"However, we are now seeing a positive change here. We have reached out to Mahallu committees and have given them awareness on the matter. Nowadays, the committees themselves convince parents not to marry off their minor daughters and inform us in case a marriage is taking place," the official says. 

With Malappuram having a dominant Muslim population, most cases of child marriage in the district come from the Muslim community. However, says Haris, this does not mean that the practice is prevalent only among Muslim families.

"Although the majority of the cases are from the Muslim community, that is not all. We get cases from SC/ST communities among Hindus as well. Another challenging area is the Tanur-Tirur-Nilambur belt, which has a considerable tribal population. Among these communities, it is a part of their custom to marry among the people of their own gothra and that too at a very young age. They perform weddings according to their own customs and start living together," he explains. 

Education and Gulf employment

For many Malappuram families, the fact that a majority of men migrate to Gulf nations for employment also has a significant impact. Most of the young men in the district stop their education after the high school level, opting to migrate at as young an age as possible. Even many young men who enroll for higher studies often drop out. In such a scenario, says Haris, parents of girl children not only consider it unnecessary, but even counterproductive to educate them further. When it comes to alliances, he explains, it becomes a problem, if girls are more highly educated than the prospective grooms. 

In cases where girls are married off just under the age of 18, he adds, the limited time off that men can get from their jobs also plays a role in rushing through underage marriages.

"In most cases, the girl's father and the groom will be settled in the Gulf, and both of them will have to go back once their leave is over. So, even if there is a month of two for the girl to turn 18, the families go ahead with the wedding," he explains.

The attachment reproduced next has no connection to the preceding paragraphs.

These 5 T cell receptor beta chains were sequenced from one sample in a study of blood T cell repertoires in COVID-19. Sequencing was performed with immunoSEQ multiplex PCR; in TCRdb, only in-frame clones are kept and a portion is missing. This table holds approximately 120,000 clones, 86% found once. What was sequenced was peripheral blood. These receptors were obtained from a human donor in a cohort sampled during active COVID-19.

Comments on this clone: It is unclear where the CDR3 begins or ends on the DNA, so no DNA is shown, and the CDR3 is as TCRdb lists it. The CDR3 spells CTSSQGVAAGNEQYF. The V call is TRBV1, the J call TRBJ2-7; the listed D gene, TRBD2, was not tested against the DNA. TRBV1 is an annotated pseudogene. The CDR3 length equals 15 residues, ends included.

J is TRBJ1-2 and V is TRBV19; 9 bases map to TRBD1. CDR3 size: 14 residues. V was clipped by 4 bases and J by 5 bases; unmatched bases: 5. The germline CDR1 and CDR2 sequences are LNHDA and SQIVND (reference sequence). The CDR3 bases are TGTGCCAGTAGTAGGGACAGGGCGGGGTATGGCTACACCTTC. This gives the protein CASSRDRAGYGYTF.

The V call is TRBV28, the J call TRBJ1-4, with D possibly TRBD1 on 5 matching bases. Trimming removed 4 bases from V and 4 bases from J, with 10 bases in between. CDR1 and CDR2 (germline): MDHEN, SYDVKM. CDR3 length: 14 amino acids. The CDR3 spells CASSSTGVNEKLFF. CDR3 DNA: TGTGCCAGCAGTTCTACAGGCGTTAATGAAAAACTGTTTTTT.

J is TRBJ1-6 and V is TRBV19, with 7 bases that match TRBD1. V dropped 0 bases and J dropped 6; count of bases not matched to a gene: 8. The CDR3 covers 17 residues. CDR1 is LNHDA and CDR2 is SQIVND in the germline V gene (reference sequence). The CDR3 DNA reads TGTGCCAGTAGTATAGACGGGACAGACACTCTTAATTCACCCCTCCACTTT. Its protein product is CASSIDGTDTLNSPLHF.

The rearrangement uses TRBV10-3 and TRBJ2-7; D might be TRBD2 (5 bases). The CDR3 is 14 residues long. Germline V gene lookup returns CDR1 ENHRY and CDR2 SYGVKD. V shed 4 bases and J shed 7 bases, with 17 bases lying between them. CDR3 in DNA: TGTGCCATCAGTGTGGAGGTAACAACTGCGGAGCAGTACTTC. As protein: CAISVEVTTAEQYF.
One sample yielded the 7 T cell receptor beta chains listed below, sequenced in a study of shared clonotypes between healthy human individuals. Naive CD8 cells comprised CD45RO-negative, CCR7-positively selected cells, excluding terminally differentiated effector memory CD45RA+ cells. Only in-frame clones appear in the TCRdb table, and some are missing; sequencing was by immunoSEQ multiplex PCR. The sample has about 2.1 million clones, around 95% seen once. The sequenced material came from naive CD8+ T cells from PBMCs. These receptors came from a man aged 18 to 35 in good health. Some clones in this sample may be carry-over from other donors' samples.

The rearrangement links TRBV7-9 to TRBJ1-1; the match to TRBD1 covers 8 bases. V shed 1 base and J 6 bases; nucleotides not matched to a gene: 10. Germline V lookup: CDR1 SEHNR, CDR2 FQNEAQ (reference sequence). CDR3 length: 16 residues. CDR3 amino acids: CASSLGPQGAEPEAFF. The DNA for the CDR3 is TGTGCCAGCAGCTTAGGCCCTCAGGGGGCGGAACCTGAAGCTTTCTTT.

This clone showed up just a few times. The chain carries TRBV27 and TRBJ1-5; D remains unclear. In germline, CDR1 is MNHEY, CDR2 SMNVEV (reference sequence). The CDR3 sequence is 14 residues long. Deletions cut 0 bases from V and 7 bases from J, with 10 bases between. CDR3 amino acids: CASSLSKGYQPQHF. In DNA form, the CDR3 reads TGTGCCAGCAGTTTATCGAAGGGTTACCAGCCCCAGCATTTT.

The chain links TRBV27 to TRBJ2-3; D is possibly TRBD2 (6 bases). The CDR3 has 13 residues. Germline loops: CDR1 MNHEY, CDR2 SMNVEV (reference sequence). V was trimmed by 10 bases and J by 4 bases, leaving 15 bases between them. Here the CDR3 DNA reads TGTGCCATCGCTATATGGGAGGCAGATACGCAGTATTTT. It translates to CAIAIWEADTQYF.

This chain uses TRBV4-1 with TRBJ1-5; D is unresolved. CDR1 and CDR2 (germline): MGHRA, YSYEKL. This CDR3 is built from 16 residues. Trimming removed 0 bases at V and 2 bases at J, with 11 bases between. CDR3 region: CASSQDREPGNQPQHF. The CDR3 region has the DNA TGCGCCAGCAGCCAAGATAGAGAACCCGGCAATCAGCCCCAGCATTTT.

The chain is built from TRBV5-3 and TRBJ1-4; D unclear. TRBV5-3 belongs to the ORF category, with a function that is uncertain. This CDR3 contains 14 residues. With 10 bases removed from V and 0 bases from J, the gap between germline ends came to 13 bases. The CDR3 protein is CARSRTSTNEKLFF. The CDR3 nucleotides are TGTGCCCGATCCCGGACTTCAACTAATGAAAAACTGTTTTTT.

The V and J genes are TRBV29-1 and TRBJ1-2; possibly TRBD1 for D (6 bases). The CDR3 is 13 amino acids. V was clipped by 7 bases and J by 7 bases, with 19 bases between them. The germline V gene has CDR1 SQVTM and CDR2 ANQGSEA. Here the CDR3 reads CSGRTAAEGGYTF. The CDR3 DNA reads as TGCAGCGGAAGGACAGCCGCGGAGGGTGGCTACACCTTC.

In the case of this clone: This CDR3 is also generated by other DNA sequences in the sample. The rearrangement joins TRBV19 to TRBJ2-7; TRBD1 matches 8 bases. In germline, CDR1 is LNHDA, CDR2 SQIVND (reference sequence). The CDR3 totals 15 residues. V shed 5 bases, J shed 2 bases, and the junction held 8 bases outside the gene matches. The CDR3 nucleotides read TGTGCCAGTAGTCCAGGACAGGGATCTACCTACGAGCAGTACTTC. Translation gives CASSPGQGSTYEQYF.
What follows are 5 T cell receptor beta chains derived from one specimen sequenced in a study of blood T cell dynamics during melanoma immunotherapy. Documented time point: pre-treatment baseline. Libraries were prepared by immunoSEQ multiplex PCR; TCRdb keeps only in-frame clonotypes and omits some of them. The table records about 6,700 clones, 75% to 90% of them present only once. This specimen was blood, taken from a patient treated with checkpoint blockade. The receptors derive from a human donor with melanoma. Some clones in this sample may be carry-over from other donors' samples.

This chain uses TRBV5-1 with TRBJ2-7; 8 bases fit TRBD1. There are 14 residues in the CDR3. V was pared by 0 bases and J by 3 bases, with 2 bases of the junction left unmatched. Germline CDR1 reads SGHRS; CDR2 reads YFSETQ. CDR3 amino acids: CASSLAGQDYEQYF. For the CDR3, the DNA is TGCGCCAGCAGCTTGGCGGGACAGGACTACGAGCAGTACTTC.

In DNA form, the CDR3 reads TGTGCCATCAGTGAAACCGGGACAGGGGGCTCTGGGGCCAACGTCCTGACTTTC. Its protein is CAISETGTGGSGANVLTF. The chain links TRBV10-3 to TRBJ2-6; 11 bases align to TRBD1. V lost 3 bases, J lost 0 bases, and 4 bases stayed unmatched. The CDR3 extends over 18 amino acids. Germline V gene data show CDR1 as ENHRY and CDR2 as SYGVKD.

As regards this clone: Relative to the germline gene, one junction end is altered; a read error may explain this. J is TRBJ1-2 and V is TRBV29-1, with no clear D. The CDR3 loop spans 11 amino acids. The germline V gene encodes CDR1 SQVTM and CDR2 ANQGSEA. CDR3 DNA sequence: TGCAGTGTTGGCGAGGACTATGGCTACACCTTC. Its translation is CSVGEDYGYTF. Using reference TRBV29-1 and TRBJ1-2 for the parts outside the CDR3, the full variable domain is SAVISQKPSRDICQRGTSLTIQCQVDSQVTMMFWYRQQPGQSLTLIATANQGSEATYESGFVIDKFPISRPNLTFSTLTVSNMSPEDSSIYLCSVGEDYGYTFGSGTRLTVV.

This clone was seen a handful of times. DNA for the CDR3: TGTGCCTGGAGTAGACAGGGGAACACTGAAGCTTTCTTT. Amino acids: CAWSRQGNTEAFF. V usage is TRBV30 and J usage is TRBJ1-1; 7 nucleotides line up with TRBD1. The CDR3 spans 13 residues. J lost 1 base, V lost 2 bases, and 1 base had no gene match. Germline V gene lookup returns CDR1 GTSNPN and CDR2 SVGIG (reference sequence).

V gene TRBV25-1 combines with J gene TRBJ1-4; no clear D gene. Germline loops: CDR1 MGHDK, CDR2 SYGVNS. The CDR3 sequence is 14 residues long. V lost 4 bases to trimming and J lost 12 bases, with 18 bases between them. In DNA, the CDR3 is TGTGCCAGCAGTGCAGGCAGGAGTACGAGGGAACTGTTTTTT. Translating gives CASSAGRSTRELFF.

Often, child marriages come with the promise that the groom's family will continue the girl's education, but this seldom happens. In most cases, grooms’ families go back on their back on their word after the wedding, or the girl drops out of college in a few months, when she becomes pregnant. 

Major health concerns

Given the fact that education stops after marriage, child marriages have a strong detrimental impact on girls’ agency. But when early marriages lead to early pregnancy, a number of distressing mental and physical health effects also follow, says Malappuram District Medical Officer (DMO), Dr K Sakeena.

“In most child marriage cases, girls get pregnant within a year. But, first of all, these children are not mentally prepared to be mothers. Besides that, early pregnancies can also cause physical issues. Their reproductive system would not be properly developed, and there is a greater risk to their health,” she says.

Sakeena explains that such deliveries can result in a number of complications to both mother and child.

“Low birth weight, complications during pregnancy and delivery, health problems due to adverse perinatal outcomes (stillbirth, neonatal death, pre-term deliveries,etc) such as maternal infections, maternal disorders like hypertension and diabetes, fetal growth restriction and congenital abnormalities, and later stage health problems like spine and back problems can occur. Such pregnancies can also affect the brain and physique of the child. For a healthy child to be born, the mother should be mature and mentally and physically healthy to have a child,” she explains.

Child marriages still a reality

Despite efforts by government officials and civil society groups, child marriages still show a strong pattern in Malappuram. In many cases, one complaint often unearths a rash of other cases in the area.

In February this year, one minor girl’s complaint to Childline in the Karuvarakkundu panchayat led to 10 child marriages being stopped.

“We got a call from a girl, saying her parents were forcing her to marry and that she wanted to study.  She told us she would die if the marriage was carried out. She was 16.  We enquired about it, which further led to interventions into 10 such marriages in the same region,” says Anwar.

In October 2016, the marriages of 12 minor girls were blocked by the Nilambur First Class Judicial Magistrate Court. This was the first time that such a large number of child marriages was stopped due to judicial intervention. In that case too, the Malappuram Childline first received the information and involved the Child Welfare Committee and the court to stop the marriages.

Multiple challenges 

Officials say that their efforts are often complicated and frustrated by families who devise multiple ways to ensure that news of child marriages do not spread. One of the most common steps families take, explains Haris, is to conduct weddings during summer vacations, when the girls’ contact with persons outside the family is restricted. 

"This way, they can make sure that the news does not travel, and school officials don't interfere in the matter," he says. 

Many families also conduct unofficial engagement ceremonies such as "vala idal chadangu" (gifting the bangle) or "mittai kodukkal" (gifting of sweets) while the girl is a minor, holding the formal wedding ceremony at a later point.